If you find the project objectives are unclear at the beginning of a project, you can bring your facilitation skills to bear. Help the project team understand the business-related context of the project by holding a workshop with key stakeholders (see the next chapter for more on identifying the right stakeholders). Your goal in this session, which usually lasts two to four hours, is to bring out information on the company's strengths, weaknesses, opportunities, and threats. Called a SWOT analysis, this is a common business analysis technique and one way to discuss a company's position in the market. You can also use this time to discuss the company's competition.
Understand Strengths and Weaknesses
The SW in a SWOT analysis are the company's current strengths and weaknesses as they pertain to the project. Strengths and weaknesses could include internal processes as well as external perceptions—and often they influence each other. For example, a company with a large research and development (R&D) department could have access to a large source of original research that is published (a strength), but there may be no one to help make that content more accessible to the average user, leading to the perception that the company is "too academic" (a weakness).
Identify Opportunities and Threats
The OT is the future-facing half of the SWOT. Considering the things that differentiate the company from its competitors, what future initiatives could it pursue that will open up a new niche or strengthen a current one? What situations could threaten those plans?
For example, our R&D company may decide to hire writers to publish more accessible feature articles around its original research (an opportunity), but if the current site toolset doesn't have robust content-management features, the publishing process may be prohibitively slow. That could give competitors a chance to respond more quickly (a threat).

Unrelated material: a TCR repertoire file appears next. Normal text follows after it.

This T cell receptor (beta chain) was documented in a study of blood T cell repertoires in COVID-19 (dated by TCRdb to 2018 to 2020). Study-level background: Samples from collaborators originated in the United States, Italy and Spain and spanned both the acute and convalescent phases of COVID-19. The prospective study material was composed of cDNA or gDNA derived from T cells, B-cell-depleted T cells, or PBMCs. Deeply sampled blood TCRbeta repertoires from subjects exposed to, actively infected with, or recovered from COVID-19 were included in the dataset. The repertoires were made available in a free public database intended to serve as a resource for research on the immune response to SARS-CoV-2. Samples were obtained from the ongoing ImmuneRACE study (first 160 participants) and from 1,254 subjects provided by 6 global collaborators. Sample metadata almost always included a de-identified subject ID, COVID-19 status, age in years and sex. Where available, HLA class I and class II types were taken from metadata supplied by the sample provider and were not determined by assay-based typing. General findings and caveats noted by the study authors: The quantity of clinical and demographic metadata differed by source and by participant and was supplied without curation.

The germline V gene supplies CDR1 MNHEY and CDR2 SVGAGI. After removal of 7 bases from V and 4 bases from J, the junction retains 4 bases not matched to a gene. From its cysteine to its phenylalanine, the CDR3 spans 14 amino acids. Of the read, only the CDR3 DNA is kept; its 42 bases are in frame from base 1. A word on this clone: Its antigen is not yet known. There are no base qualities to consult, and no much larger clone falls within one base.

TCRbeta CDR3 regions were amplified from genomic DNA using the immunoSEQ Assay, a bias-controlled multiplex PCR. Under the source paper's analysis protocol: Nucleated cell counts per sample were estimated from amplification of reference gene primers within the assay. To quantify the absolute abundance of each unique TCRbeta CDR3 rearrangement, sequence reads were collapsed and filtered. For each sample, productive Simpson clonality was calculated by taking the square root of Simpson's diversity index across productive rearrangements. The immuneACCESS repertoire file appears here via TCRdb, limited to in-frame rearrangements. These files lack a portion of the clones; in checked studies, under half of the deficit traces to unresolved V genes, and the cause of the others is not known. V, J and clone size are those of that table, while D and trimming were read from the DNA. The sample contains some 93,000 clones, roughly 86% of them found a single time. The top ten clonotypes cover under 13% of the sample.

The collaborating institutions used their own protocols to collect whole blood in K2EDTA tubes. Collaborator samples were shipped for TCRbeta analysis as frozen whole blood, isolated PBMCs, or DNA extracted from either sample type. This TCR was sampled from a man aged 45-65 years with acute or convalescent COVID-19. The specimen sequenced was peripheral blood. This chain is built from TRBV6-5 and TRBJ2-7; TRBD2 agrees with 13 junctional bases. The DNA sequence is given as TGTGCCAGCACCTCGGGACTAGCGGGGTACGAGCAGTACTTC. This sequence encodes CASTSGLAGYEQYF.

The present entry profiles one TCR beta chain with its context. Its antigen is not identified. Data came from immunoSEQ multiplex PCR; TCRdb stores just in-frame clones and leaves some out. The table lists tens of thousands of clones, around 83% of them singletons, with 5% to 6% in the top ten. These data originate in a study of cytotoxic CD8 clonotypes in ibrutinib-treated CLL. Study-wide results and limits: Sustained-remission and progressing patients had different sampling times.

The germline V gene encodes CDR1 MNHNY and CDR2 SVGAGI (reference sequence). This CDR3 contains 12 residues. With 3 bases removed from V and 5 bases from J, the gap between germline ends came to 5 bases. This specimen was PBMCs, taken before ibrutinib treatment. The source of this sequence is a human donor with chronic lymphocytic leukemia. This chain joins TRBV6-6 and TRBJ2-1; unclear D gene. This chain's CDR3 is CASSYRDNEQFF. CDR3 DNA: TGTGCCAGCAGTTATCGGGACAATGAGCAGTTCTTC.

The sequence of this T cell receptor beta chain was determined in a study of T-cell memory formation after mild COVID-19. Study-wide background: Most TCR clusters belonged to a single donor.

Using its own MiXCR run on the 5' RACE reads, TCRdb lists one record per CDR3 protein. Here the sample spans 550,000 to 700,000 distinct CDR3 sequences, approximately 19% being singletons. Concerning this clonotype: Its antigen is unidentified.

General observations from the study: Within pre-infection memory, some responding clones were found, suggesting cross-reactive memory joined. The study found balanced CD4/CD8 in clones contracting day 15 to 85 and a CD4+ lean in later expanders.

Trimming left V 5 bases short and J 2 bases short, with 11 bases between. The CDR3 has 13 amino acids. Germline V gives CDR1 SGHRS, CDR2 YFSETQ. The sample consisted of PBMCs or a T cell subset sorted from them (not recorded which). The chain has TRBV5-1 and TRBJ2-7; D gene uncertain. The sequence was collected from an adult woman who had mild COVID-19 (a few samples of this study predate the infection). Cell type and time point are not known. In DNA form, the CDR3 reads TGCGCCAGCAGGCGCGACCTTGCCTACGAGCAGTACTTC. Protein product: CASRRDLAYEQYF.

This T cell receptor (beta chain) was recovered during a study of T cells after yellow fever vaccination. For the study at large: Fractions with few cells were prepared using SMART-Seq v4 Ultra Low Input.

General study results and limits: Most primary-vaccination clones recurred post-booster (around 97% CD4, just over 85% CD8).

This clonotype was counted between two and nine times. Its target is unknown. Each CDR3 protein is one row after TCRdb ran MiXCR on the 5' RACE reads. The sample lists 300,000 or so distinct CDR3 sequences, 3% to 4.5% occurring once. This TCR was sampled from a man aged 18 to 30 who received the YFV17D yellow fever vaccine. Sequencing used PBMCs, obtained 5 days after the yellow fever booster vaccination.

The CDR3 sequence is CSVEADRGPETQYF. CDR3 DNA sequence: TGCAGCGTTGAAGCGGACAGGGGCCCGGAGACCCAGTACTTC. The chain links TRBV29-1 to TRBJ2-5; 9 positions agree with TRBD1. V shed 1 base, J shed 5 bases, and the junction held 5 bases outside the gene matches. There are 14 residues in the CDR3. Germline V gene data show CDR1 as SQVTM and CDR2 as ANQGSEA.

What is the company's main competition? Who are the competitors for the site being developed? They can be different, especially for large companies or brand new sites.
Are there sites that aren't direct competitors but that represent interesting models to consider? You can learn a lot from reviewing other e-commerce sites to see whether and how they sell what you're selling.
Pull It Together
The SWOT and competitor discussions are good topics to discuss at the same time because they interact with each other. It's hard to talk about future threats without knowing who your competitors are—and once you start talking about future opportunities, new competitors may come to mind.
Once you have a full picture here of the company's competitors and SWOT, your project objectives—as well as the overall fit of your project within the company strategy—should become easier to define, and the priorities among them should become clear.
Solidifying project objectives helps you understand expectations of what the project is going to accomplish. Next, let's talk about expectations concerning how the project will be run. Understanding the project approach will help you collaborate effectively and involve the right people at the right time.